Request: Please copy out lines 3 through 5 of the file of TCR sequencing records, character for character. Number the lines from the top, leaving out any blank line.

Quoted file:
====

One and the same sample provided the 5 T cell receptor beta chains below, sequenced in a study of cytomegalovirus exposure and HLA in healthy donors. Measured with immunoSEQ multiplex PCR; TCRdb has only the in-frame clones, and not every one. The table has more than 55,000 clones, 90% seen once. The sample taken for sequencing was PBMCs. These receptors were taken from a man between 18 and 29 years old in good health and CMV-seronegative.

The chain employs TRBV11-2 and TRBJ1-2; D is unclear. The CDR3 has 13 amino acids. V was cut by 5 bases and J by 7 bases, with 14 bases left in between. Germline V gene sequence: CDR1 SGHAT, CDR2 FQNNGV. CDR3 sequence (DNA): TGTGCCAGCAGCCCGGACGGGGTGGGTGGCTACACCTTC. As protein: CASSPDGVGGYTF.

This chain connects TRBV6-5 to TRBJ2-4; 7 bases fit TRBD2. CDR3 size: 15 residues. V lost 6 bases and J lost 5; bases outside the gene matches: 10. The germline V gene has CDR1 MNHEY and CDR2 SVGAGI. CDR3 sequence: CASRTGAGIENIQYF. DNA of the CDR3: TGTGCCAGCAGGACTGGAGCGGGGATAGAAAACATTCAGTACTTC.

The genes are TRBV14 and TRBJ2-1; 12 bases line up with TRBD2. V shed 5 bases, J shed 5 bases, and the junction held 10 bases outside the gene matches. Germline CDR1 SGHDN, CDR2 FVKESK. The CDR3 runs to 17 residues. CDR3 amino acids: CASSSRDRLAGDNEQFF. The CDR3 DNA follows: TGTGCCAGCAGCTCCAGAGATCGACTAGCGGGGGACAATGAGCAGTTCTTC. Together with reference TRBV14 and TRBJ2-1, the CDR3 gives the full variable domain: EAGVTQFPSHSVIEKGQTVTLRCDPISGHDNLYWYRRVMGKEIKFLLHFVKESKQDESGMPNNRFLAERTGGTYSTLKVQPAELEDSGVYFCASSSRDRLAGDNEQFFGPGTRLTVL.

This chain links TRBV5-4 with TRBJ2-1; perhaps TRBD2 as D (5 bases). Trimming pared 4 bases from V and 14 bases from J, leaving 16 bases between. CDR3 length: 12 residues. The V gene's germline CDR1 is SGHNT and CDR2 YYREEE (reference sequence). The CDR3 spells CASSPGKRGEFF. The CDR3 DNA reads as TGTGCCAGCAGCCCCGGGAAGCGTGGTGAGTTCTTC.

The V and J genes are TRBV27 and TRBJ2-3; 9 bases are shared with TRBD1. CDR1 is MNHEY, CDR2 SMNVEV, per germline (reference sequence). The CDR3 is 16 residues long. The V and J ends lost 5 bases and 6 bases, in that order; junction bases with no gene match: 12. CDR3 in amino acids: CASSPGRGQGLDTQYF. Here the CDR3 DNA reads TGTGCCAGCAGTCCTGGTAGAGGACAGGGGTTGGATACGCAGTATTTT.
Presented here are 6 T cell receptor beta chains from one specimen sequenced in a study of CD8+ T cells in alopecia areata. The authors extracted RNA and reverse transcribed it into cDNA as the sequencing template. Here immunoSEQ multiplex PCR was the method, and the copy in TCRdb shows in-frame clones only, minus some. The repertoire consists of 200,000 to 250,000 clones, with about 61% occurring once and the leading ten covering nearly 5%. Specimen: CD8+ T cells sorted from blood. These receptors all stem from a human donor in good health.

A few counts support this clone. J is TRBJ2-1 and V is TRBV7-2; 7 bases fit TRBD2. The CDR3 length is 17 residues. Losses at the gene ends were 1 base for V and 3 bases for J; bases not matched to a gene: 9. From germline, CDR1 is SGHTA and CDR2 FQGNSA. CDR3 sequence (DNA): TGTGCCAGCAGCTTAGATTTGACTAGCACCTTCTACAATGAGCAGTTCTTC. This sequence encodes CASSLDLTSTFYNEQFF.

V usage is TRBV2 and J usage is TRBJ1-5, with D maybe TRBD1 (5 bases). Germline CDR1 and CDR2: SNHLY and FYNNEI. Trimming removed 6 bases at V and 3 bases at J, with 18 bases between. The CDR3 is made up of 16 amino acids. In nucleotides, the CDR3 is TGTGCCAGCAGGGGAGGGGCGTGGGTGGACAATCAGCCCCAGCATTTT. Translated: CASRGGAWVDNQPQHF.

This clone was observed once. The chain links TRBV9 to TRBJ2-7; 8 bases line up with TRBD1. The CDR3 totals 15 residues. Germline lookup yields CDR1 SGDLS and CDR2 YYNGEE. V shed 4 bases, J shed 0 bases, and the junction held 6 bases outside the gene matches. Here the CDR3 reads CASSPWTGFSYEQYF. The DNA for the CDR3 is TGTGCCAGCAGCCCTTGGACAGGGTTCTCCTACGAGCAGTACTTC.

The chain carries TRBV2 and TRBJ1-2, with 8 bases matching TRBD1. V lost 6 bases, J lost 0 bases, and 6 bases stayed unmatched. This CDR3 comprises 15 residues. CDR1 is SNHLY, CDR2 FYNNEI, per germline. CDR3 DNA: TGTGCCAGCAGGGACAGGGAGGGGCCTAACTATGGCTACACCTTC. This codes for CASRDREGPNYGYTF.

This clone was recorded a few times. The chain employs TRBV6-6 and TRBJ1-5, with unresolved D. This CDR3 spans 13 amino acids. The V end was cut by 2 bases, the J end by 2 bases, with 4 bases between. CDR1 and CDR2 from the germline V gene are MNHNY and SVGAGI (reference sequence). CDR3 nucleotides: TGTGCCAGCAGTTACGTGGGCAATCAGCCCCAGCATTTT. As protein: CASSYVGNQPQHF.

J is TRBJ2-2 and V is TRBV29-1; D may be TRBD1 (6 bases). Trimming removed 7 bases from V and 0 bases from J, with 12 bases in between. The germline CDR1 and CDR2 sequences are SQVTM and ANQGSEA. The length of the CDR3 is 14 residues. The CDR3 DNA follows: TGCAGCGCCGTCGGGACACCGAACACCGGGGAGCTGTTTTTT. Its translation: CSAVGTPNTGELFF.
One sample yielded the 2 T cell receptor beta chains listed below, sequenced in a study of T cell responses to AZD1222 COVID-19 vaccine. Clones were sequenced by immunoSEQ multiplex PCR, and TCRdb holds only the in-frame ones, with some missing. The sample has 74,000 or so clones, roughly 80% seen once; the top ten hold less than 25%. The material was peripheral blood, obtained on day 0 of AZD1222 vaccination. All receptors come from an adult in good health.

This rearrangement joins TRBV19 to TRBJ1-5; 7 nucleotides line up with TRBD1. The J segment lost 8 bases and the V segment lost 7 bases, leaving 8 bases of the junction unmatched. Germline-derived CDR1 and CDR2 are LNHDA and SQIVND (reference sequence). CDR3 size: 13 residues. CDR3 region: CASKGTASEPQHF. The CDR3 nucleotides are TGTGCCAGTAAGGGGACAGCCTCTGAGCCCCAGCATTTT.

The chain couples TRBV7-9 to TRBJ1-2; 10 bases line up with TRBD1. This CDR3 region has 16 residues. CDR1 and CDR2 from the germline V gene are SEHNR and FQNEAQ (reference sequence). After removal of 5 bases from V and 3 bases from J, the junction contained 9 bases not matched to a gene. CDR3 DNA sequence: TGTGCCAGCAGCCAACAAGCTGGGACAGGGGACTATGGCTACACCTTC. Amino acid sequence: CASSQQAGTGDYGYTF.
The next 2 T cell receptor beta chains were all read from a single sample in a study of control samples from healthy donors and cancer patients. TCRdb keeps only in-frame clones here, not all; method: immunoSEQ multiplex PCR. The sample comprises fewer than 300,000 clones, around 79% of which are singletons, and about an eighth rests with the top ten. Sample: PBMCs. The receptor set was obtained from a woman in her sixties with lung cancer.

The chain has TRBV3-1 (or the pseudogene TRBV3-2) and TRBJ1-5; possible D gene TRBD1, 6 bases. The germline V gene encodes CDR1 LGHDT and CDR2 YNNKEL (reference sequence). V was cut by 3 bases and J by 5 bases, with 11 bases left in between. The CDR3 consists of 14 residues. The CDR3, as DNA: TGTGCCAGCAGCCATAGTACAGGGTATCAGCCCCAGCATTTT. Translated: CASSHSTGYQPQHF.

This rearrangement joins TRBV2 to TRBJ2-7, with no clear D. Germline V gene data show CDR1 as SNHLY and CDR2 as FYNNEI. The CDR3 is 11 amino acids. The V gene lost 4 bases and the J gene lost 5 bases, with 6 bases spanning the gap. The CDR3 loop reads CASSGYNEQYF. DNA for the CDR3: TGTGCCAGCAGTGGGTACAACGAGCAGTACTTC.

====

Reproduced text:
This chain connects TRBV6-5 to TRBJ2-4; 7 bases fit TRBD2. CDR3 size: 15 residues. V lost 6 bases and J lost 5; bases outside the gene matches: 10. The germline V gene has CDR1 MNHEY and CDR2 SVGAGI. CDR3 sequence: CASRTGAGIENIQYF. DNA of the CDR3: TGTGCCAGCAGGACTGGAGCGGGGATAGAAAACATTCAGTACTTC.

The genes are TRBV14 and TRBJ2-1; 12 bases line up with TRBD2. V shed 5 bases, J shed 5 bases, and the junction held 10 bases outside the gene matches. Germline CDR1 SGHDN, CDR2 FVKESK. The CDR3 runs to 17 residues. CDR3 amino acids: CASSSRDRLAGDNEQFF. The CDR3 DNA follows: TGTGCCAGCAGCTCCAGAGATCGACTAGCGGGGGACAATGAGCAGTTCTTC. Together with reference TRBV14 and TRBJ2-1, the CDR3 gives the full variable domain: EAGVTQFPSHSVIEKGQTVTLRCDPISGHDNLYWYRRVMGKEIKFLLHFVKESKQDESGMPNNRFLAERTGGTYSTLKVQPAELEDSGVYFCASSSRDRLAGDNEQFFGPGTRLTVL.

This chain links TRBV5-4 with TRBJ2-1; perhaps TRBD2 as D (5 bases). Trimming pared 4 bases from V and 14 bases from J, leaving 16 bases between. CDR3 length: 12 residues. The V gene's germline CDR1 is SGHNT and CDR2 YYREEE (reference sequence). The CDR3 spells CASSPGKRGEFF. The CDR3 DNA reads as TGTGCCAGCAGCCCCGGGAAGCGTGGTGAGTTCTTC.